Review: Chris Knox / Tall Dwarfs – Seizure / Weeville (Vinyl Reissue)
National Music Reviews
Chris Knox / Tall Dwarfs
Seizure / Weeville (Vinyl Reissue)
Flying Nun Records
Chris Knox = Sebadoh + Jeff Mangum + The Mountain Goats
For every introverted soul who feared the sunlight, people and being seen or addressed in public, Chris Knox wrote songs for them. The famous godfather of New Zealand punk and lo-fi influenced all things that ultimately became the lame, overgeneralized indie label. No Chris Knox, no Pavement. No Chris Knox, no Yo La Tengo. No Chris Knox, no Neutral Milk Hotel. The music world became a better place when Knox sat down alone in his bedroom, inserted a high-bias cassette into his 4-track recorder, used his casiotone preset beats as his backing band and recorded his punk rock screeds. Pure poetry emanated from each song because of his dedication to melody and his blatant indifference to production quality.
Ultimately, songwriting set Knox apart from countless other New Zealand punks who called the Flying Nun label home. Seizure’s 4-track recordings play like a musical diary, something remarkably unique in any punk scene across the globe. Fans of Sebadoh’s landmark album III will notice the varying production quality from song to song. “My Dumb Luck” fades out abruptly, giving the listeners barely enough time to allow the song to stay for any length of time in their heads. “And I Will Cry” recalls Buddy Holly’s ballads—solo guitar with heartfelt harmonies lurking in the midst of the occasional mistakes. What is important to Knox and his followers is sincere intent.
Lyrically, each song bears the humor and self-loathing found in our favorite Pavement tracks. “Face of Fashion” mixes those dismissive slacker elements when Knox screams “My oh my/What a good boy am I/Got the hooks to catch you/Got the words to make you cry.” Knox wouldn’t dare utter those words to his crush in person. The harmonies reverberate within the four walls sequestering his innermost thoughts.
Knox’s prized penned lyrics are pasted together and mounted onto the sleeve. At the bottom of each lyric sheet are the chords and song structures. They serve as reminders to his fans how personable he is. Like his songs, he possesses no rock star ego. Despite Knox’s stroke in 2009, the effects of which limit his public appearances these days, his spirit is still felt throughout many of our record collections.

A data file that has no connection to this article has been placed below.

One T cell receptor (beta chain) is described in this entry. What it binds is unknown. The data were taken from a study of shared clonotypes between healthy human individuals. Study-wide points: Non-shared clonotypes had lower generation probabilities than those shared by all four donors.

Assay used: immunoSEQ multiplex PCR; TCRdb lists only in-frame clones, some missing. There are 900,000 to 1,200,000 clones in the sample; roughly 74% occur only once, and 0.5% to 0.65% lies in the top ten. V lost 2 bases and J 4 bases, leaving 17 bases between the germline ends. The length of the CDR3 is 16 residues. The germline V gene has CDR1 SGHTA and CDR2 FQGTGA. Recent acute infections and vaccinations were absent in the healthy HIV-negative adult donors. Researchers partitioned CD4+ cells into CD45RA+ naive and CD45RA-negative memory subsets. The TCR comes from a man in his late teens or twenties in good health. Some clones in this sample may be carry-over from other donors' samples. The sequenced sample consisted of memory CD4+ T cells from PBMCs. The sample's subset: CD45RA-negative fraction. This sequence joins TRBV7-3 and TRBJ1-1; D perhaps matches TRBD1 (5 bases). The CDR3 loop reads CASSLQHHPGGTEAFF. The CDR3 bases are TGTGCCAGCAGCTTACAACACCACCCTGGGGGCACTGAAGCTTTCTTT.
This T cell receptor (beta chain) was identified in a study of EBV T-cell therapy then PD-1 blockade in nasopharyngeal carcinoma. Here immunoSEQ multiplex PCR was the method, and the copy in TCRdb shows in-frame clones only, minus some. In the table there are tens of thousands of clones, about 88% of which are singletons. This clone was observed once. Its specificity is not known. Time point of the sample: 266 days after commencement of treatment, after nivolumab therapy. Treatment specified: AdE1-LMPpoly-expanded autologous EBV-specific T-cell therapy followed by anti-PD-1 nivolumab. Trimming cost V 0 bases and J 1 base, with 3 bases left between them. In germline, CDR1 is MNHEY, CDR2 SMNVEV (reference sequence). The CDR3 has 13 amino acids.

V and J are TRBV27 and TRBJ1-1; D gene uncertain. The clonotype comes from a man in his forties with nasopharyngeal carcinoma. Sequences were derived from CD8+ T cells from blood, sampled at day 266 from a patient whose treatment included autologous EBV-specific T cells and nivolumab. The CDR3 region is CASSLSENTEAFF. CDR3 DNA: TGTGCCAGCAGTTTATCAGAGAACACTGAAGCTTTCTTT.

The final Tall Dwarfs album, Weeville, ended one era of music and began another. The band was Chris Knox and Alec Bathgate. Together, they did everything: cover art, liner notes, production and reproduction, songwriting, taking turns being lead vocals—everything. Bathgate bore that Alex Chilton swagger while Knox embraced his inner Chris Bell. The Lennon/McCartney trope doesn’t work with Bathgate and Knox. They shared tracks in the same way Barlow and Lowenstein did in Sebadoh. They both did what was needed for each other’s song, making them perfect at the time, but deeply flawed in their production. Like Knox’s Seizures, earnestness outweighed the glitz and glamour.
Tape loops and organ drones paint Rocky Erickson landscapes while harmonies fill in the foreground with vibrant reds and blues on tracks “Pirovette” and “Bodies.” Listening to sections of “Mr. Broccoli” recall Dinosaur Jr.’s sole Barlow-written track “Poledo.” “Rorschach,” on the other hand, contains pale tones. The song goes nowhere and everywhere in a little over three minutes. “Hallelujah Boy” is Tall Dwarfs best rendering of T-Rex, an influence so apparent that the song’s cadences sound reminiscent of when Marc Bolan was at his best.
The band’s end was anything but rock n’ roll. Pure anti-climax reared its ugly head. Creative differences, sure. Yet, they parted as friends, unaware of how they influenced, and continue to influence, lo-fi indie rock today.
The best part of this vinyl reissue comes in the form of a 20-page booklet of the band’s artwork from their three EPs and their first full-length album, Weeville. The visual charm of the booklet demonstrates how well two talented musicians can work well together when they put their egos aside.